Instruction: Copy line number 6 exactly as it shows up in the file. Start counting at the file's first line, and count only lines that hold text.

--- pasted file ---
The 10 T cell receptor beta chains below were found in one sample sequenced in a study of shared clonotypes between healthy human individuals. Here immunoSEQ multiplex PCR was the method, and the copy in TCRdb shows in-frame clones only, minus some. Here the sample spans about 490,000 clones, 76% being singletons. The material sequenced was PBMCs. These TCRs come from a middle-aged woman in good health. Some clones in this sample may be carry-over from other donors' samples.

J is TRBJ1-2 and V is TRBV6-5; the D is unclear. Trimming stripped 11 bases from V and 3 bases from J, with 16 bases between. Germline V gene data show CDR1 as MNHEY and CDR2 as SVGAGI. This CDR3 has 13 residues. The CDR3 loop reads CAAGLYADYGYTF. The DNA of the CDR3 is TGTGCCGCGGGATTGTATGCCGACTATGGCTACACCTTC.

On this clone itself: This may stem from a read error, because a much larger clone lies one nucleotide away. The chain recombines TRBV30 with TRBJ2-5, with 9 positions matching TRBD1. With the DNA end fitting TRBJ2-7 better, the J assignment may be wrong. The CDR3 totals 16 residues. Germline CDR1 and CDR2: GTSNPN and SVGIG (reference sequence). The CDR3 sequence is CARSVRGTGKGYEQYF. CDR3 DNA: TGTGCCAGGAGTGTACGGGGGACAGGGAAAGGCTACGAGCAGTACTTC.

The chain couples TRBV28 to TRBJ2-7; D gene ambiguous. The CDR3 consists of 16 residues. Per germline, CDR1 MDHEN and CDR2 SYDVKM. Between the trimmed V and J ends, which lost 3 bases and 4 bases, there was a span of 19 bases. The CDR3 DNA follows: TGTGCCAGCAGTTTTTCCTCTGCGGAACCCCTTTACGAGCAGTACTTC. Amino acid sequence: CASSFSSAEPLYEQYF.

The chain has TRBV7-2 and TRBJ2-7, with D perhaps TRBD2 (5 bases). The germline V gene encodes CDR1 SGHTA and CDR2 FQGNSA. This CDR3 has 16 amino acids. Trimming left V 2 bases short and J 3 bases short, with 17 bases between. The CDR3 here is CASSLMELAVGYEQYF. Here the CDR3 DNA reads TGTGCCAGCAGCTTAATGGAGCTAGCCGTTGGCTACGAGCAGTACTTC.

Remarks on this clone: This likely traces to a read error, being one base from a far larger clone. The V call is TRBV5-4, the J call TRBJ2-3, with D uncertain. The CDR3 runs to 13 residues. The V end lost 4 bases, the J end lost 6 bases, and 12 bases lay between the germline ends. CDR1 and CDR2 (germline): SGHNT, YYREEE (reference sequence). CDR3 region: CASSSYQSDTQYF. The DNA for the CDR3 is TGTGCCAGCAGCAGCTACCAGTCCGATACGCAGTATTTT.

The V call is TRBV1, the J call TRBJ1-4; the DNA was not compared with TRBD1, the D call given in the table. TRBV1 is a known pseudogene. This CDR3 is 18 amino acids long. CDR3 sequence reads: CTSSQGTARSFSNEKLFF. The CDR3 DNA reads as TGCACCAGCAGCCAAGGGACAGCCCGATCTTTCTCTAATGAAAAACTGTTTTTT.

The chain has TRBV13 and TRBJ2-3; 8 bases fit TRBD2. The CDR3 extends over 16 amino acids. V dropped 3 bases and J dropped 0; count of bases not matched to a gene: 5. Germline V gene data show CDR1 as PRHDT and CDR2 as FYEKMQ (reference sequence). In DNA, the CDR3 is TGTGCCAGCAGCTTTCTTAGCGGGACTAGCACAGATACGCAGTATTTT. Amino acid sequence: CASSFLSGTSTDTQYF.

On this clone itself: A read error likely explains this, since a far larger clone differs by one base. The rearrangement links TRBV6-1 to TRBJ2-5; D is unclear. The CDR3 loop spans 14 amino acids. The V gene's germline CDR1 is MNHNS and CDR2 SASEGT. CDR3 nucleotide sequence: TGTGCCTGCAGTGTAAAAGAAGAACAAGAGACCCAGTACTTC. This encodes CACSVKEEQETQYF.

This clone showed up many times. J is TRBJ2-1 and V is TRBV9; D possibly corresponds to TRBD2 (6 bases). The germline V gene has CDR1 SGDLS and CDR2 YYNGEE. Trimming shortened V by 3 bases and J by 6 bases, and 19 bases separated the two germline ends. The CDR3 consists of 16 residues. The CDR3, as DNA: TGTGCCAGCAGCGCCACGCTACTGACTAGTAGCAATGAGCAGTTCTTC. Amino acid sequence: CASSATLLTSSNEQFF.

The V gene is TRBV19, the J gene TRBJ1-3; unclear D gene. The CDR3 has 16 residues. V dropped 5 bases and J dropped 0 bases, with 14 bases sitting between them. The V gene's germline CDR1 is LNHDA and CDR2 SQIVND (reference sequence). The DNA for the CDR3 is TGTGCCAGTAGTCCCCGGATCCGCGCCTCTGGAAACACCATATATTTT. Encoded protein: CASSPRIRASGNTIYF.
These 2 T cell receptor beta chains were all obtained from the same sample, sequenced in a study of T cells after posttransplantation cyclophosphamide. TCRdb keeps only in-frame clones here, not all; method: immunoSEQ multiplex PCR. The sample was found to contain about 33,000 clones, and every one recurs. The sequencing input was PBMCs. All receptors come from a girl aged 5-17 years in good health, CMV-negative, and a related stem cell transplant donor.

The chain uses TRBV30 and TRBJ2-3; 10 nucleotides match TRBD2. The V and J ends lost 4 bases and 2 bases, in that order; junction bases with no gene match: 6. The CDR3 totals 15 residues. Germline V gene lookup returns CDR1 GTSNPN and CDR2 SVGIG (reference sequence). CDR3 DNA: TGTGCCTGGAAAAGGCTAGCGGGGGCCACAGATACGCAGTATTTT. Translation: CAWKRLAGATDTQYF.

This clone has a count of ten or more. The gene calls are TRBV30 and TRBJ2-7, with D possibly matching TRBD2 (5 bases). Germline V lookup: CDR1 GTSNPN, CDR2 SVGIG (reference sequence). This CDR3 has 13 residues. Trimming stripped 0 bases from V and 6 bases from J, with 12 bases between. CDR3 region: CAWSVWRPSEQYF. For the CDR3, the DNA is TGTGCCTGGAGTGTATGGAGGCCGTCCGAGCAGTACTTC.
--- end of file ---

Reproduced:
Remarks on this clone: This likely traces to a read error, being one base from a far larger clone. The V call is TRBV5-4, the J call TRBJ2-3, with D uncertain. The CDR3 runs to 13 residues. The V end lost 4 bases, the J end lost 6 bases, and 12 bases lay between the germline ends. CDR1 and CDR2 (germline): SGHNT, YYREEE (reference sequence). CDR3 region: CASSSYQSDTQYF. The DNA for the CDR3 is TGTGCCAGCAGCAGCTACCAGTCCGATACGCAGTATTTT.